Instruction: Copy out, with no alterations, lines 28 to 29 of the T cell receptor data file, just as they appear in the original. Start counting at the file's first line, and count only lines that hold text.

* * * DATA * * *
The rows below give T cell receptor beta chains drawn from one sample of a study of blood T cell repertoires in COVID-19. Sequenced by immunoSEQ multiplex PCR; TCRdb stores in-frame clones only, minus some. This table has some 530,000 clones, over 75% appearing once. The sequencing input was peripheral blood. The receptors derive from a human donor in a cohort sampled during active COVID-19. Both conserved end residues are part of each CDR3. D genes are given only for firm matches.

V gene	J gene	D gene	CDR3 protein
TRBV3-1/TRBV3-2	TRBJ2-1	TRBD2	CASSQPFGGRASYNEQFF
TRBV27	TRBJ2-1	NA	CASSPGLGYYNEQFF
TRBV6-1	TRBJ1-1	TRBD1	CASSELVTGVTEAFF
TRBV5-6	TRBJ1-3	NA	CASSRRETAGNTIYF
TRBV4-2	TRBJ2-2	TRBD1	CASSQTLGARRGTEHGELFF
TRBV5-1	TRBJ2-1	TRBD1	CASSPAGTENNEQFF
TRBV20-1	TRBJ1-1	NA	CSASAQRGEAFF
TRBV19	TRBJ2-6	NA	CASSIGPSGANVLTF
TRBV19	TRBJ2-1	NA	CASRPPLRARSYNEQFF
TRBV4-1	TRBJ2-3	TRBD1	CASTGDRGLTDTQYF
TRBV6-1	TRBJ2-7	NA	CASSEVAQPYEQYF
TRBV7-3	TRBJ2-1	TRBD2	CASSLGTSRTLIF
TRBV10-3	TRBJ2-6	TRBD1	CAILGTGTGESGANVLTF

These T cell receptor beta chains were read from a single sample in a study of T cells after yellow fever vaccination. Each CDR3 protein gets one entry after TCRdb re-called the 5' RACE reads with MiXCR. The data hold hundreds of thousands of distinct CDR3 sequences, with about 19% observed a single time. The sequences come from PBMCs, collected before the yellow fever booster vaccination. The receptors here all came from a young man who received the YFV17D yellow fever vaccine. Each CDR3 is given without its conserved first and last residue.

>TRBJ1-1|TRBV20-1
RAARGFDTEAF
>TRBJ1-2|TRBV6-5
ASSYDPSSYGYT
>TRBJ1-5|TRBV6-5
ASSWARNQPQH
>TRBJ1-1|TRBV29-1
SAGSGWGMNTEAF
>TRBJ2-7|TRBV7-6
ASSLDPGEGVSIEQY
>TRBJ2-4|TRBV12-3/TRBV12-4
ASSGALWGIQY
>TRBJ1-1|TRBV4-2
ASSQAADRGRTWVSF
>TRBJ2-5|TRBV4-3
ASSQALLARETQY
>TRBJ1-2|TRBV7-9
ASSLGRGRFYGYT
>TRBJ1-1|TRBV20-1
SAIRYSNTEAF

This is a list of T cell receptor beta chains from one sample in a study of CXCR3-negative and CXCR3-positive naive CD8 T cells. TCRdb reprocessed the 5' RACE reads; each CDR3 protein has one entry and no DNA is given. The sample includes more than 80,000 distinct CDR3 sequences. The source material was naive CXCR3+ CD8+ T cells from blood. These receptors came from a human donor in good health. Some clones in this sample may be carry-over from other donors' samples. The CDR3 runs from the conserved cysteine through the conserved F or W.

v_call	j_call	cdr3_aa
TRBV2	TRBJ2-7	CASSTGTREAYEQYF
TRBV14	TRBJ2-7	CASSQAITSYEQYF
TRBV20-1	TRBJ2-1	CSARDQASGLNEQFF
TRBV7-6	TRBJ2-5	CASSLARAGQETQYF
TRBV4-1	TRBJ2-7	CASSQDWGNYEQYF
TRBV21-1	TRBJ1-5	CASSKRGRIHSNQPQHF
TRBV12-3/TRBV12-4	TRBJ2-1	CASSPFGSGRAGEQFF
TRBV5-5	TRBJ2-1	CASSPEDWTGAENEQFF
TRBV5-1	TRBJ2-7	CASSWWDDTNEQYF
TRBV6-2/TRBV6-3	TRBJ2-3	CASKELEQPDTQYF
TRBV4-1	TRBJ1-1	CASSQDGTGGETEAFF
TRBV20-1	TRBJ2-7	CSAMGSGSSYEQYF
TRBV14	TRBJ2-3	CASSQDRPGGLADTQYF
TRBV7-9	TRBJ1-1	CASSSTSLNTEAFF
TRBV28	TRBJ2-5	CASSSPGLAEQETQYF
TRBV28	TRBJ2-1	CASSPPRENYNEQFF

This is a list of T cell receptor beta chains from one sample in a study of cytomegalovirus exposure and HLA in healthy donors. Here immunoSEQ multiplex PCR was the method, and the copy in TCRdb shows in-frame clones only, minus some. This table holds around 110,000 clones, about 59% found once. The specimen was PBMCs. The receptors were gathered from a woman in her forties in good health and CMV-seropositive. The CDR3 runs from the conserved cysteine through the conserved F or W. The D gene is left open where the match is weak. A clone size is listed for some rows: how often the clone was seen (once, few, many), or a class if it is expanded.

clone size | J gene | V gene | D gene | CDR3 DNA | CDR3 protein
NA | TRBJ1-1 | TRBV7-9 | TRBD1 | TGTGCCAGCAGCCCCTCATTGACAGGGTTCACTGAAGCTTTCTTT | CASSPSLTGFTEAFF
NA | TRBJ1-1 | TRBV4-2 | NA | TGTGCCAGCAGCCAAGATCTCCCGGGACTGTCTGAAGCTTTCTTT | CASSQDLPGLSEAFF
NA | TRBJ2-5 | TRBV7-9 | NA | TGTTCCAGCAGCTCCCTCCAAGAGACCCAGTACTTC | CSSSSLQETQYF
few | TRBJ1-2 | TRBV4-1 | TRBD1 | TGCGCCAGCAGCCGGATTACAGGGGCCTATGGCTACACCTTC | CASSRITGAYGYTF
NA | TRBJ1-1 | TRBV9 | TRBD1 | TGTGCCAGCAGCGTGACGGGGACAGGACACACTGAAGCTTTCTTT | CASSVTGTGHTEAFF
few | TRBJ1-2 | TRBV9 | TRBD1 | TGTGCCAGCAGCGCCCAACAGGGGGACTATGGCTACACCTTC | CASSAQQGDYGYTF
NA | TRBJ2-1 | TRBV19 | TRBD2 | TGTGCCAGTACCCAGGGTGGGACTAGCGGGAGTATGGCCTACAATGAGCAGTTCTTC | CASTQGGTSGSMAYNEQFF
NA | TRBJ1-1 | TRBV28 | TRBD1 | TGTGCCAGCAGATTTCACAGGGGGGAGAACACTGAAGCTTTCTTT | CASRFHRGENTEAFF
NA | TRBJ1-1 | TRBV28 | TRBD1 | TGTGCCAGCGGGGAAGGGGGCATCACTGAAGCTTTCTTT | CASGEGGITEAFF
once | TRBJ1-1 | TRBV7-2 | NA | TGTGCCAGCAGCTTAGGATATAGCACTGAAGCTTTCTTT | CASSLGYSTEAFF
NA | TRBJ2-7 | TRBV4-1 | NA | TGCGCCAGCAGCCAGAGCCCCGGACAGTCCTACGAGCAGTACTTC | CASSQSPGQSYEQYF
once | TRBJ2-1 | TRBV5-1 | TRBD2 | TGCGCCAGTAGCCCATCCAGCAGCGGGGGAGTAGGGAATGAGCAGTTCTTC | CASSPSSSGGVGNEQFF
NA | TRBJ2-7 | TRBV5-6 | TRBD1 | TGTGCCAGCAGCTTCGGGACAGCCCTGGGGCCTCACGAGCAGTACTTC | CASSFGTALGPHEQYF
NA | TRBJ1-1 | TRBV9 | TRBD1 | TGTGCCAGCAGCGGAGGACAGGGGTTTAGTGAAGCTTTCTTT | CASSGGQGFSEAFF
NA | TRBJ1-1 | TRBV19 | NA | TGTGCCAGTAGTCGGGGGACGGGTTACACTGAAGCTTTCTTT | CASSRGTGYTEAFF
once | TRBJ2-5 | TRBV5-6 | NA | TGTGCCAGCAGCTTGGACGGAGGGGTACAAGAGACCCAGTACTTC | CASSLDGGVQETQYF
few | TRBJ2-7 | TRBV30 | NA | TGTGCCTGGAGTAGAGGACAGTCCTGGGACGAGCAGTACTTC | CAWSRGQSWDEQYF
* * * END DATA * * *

ASSGALWGIQY
>TRBJ1-1|TRBV4-2